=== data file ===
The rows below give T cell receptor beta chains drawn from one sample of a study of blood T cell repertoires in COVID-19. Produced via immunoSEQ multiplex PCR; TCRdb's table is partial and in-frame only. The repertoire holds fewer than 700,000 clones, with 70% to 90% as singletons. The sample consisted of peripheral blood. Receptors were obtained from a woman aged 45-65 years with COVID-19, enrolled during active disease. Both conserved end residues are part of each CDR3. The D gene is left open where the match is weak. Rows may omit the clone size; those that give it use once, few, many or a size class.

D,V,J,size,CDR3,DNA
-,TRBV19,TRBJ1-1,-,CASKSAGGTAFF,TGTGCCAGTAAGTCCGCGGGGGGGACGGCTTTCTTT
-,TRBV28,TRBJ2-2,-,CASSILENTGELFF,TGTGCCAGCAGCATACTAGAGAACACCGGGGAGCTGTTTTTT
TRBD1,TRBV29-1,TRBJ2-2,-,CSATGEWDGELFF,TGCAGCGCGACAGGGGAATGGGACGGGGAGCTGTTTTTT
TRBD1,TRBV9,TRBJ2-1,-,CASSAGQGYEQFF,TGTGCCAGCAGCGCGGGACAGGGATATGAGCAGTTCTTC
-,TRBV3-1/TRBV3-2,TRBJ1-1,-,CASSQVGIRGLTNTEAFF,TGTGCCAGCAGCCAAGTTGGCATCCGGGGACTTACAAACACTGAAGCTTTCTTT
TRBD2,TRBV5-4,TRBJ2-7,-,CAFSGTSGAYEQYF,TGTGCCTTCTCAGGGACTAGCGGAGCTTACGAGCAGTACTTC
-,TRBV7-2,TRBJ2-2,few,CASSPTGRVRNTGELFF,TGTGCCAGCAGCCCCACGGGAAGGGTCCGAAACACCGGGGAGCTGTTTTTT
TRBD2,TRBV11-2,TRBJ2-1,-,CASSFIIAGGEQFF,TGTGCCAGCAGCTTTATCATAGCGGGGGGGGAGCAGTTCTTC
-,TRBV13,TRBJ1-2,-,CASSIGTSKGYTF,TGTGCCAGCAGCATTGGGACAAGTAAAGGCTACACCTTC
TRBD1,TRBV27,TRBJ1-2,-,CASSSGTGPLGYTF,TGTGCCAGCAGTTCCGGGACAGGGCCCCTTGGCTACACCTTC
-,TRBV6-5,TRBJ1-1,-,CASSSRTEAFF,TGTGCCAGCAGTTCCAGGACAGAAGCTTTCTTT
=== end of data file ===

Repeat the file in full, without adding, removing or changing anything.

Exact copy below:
The rows below give T cell receptor beta chains drawn from one sample of a study of blood T cell repertoires in COVID-19. Produced via immunoSEQ multiplex PCR; TCRdb's table is partial and in-frame only. The repertoire holds fewer than 700,000 clones, with 70% to 90% as singletons. The sample consisted of peripheral blood. Receptors were obtained from a woman aged 45-65 years with COVID-19, enrolled during active disease. Both conserved end residues are part of each CDR3. The D gene is left open where the match is weak. Rows may omit the clone size; those that give it use once, few, many or a size class.

D,V,J,size,CDR3,DNA
-,TRBV19,TRBJ1-1,-,CASKSAGGTAFF,TGTGCCAGTAAGTCCGCGGGGGGGACGGCTTTCTTT
-,TRBV28,TRBJ2-2,-,CASSILENTGELFF,TGTGCCAGCAGCATACTAGAGAACACCGGGGAGCTGTTTTTT
TRBD1,TRBV29-1,TRBJ2-2,-,CSATGEWDGELFF,TGCAGCGCGACAGGGGAATGGGACGGGGAGCTGTTTTTT
TRBD1,TRBV9,TRBJ2-1,-,CASSAGQGYEQFF,TGTGCCAGCAGCGCGGGACAGGGATATGAGCAGTTCTTC
-,TRBV3-1/TRBV3-2,TRBJ1-1,-,CASSQVGIRGLTNTEAFF,TGTGCCAGCAGCCAAGTTGGCATCCGGGGACTTACAAACACTGAAGCTTTCTTT
TRBD2,TRBV5-4,TRBJ2-7,-,CAFSGTSGAYEQYF,TGTGCCTTCTCAGGGACTAGCGGAGCTTACGAGCAGTACTTC
-,TRBV7-2,TRBJ2-2,few,CASSPTGRVRNTGELFF,TGTGCCAGCAGCCCCACGGGAAGGGTCCGAAACACCGGGGAGCTGTTTTTT
TRBD2,TRBV11-2,TRBJ2-1,-,CASSFIIAGGEQFF,TGTGCCAGCAGCTTTATCATAGCGGGGGGGGAGCAGTTCTTC
-,TRBV13,TRBJ1-2,-,CASSIGTSKGYTF,TGTGCCAGCAGCATTGGGACAAGTAAAGGCTACACCTTC
TRBD1,TRBV27,TRBJ1-2,-,CASSSGTGPLGYTF,TGTGCCAGCAGTTCCGGGACAGGGCCCCTTGGCTACACCTTC
-,TRBV6-5,TRBJ1-1,-,CASSSRTEAFF,TGTGCCAGCAGTTCCAGGACAGAAGCTTTCTTT